Archive for the ‘Features’ Category

Pet Power

Posted on April 2nd 2012 in Features with Comments Off on Pet Power

You might think your best friend is pretty awesome. Obviously, otherwise you wouldn’t be friends with them, and you have very good taste. How long have you known this marvellous mate, your champion chum? Maybe since you moved jobs or since university, maybe even your whole lives. Well, I have known my best friend for over 35,000 years. We have seen civilisations rise and fall, and all the while our relationship has only got stronger and stronger. We’ve had many great adventures and likely will have for many thousands more years to come. My name is Man and my friend’s…

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All things tend towards jazz

Posted on February 4th 2012 in Features with Comments Off on All things tend towards jazz

Midnight is approaching. Smoke fills the air of the dark, subterranean jazz club. People crowd the room, drinking heavily and talking softly. As tonight’s performers take to the stage, silence descends on the waiting audience, afraid that they might miss a single note. Why such reverence? Because the music  they are about to hear is improvised – it has never been performed before, and will never be played again.

I must have it!

Posted on December 5th 2011 in Features with Comments Off on I must have it!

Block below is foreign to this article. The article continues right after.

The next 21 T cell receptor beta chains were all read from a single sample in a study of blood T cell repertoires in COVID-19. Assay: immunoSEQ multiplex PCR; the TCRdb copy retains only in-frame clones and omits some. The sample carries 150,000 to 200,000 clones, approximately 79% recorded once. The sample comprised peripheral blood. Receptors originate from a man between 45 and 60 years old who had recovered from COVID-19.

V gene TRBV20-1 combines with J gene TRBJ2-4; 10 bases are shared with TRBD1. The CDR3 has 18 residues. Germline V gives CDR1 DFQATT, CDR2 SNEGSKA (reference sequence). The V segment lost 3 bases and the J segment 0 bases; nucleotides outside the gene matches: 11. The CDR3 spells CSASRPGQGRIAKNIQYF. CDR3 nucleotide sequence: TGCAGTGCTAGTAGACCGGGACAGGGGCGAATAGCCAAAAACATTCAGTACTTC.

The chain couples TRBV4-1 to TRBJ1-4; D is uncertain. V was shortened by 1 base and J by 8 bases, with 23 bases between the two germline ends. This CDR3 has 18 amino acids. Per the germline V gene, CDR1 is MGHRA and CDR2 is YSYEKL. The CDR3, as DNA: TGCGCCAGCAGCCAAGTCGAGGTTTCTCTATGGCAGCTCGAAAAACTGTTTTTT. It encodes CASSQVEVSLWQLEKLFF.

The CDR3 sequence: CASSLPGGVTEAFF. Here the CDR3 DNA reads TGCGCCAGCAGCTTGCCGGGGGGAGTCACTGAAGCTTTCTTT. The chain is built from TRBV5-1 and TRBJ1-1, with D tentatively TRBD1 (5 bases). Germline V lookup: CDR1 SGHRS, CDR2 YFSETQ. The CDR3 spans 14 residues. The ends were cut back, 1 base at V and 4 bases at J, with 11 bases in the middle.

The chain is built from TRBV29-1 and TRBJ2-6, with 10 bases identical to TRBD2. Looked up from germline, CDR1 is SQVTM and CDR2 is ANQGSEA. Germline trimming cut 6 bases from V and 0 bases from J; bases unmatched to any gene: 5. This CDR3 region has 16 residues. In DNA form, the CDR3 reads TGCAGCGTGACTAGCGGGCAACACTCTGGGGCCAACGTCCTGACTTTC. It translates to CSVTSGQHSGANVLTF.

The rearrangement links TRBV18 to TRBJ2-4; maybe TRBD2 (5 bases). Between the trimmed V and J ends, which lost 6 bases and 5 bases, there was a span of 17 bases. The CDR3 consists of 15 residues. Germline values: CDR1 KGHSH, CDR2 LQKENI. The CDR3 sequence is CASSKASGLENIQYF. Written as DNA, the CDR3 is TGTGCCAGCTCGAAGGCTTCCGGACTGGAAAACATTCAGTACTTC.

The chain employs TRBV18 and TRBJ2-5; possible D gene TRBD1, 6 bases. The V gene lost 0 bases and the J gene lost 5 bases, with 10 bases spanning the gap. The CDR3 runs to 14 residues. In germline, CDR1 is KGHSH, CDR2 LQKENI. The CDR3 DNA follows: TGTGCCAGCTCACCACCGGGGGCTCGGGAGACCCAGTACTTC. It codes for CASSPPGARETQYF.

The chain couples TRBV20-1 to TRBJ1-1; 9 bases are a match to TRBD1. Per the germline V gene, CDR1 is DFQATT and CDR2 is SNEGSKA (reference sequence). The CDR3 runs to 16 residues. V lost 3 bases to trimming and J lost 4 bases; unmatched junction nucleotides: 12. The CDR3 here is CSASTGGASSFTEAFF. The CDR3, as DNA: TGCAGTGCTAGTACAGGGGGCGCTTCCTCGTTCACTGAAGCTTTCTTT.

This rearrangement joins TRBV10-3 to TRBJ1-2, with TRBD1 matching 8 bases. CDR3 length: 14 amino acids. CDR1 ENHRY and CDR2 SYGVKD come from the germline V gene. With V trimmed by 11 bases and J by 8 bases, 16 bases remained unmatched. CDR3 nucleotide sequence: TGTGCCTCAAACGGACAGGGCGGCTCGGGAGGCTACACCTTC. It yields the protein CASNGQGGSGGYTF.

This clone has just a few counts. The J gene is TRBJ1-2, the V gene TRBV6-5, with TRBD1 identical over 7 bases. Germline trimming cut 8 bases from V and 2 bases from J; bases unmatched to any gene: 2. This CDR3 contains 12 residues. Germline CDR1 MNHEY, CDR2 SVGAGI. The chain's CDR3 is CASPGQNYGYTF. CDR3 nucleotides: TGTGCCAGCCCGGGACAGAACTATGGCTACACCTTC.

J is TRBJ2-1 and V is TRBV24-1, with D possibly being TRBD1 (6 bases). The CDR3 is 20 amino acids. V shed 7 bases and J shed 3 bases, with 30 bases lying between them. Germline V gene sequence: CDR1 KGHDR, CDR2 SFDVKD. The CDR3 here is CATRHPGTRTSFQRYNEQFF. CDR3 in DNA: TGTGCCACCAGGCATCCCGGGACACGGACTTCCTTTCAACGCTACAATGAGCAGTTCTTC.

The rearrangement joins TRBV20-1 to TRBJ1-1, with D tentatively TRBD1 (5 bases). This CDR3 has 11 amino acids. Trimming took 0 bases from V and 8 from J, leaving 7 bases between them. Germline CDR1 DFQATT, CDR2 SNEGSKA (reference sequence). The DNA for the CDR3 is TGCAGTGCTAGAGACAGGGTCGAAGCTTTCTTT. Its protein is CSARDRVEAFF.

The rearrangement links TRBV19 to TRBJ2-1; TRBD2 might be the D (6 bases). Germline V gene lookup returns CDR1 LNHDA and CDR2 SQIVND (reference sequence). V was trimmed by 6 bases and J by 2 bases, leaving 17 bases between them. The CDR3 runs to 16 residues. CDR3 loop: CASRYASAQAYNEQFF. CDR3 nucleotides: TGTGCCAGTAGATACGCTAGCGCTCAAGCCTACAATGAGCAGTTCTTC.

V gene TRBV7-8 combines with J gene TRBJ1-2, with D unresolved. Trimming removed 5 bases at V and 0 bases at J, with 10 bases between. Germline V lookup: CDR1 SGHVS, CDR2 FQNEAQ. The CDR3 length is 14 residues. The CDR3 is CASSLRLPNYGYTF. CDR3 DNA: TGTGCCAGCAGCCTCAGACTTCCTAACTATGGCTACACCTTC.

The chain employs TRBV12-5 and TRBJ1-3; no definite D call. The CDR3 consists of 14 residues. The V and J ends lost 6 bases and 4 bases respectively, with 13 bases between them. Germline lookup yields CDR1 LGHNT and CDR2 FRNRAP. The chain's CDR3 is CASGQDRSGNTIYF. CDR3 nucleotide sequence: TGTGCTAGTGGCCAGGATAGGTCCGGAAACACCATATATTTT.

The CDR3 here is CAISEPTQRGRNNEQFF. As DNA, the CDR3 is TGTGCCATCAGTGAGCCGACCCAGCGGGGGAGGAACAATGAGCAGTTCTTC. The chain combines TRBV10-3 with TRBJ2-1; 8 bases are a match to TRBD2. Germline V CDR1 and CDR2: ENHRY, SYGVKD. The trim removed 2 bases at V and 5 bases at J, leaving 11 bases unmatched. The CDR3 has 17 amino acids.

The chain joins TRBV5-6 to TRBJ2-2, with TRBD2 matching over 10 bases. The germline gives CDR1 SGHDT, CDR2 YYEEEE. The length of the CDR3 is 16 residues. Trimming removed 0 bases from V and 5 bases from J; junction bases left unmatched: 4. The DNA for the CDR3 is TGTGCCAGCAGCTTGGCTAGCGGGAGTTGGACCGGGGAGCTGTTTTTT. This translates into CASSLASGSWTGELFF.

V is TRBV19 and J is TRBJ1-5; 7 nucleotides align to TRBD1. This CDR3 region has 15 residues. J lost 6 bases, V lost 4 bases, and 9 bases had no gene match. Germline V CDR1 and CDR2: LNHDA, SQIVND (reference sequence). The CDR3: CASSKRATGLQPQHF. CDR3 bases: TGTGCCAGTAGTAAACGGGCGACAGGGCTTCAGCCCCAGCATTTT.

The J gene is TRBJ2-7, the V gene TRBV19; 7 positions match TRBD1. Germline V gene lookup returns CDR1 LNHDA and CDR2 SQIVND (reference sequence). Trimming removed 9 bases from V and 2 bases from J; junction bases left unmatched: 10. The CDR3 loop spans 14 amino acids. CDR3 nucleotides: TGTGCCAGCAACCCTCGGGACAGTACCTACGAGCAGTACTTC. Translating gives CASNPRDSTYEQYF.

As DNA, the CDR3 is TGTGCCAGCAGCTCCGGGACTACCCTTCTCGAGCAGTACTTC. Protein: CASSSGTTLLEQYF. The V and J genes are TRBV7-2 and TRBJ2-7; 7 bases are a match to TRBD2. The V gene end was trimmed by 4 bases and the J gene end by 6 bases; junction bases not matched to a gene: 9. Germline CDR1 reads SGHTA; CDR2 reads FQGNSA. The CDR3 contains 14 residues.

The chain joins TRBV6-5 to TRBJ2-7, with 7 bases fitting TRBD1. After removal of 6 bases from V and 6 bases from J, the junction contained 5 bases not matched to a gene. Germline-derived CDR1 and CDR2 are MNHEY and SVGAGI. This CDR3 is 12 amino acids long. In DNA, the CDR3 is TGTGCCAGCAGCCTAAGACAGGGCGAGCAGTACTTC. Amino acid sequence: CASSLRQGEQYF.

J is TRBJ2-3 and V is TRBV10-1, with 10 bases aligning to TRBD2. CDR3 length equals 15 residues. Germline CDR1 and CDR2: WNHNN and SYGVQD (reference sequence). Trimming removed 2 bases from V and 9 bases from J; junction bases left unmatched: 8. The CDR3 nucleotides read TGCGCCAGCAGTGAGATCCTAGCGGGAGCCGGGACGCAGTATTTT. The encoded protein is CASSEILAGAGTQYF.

Every year our minds are assaulted. Shops, advertisers and corporations bombard us with a variety of psychological techniques with the sole purpose of getting us to part with our hard earned cash. Having investigated the ingenious ways we are duped; here’s a five-point “insider’s guide” to the ways retailers manipulate us. Not that knowing any of this will help you save any money – you’re still going to have to shell out for all your loved ones. You don’t want to look like a Scrooge, after all… (This is a feature I have written for Guru Magazine. You can read…

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Invasion of the body snatchers

Posted on October 29th 2011 in Features with Comments Off on Invasion of the body snatchers

Our bodies are the most personal thing we have. Every living thing on the planet has its own unique combination of DNA. Our DNA, interacting with the environment, creates an organism that will never be seen again in the universe. The cloned sheep Dolly was not the same as her doppelganger. Not even the most identical of identical twins are the same. In humans, our genes not only control how we look, but how we think too. Contained in our DNA is the recipe that governs the development and organisation of the neuron cells in our brain, from which comes…

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Hey there, sexy!

Posted on October 4th 2011 in Features with Comments Off on Hey there, sexy!

Blind dates are stressful affairs. If you’ve ever had the misfortune of being set up on one, you’ll know the feeling: dozens of different emotions coursing through your body – anxiety, anticipation, hope, excitement – and all because you’re about to meet someone who could, potentially, be the person of your dreams. Alternatively, they could be a complete nightmare, and an excuse to leave as quickly as possible… (This is a feature I have written for Guru Magazine. You can read the full article below. Hope you enjoy!) Open publication – Free publishing – More entertainment

Cancer diagnoses going viral

Posted on August 10th 2011 in Features with Comments Off on Cancer diagnoses going viral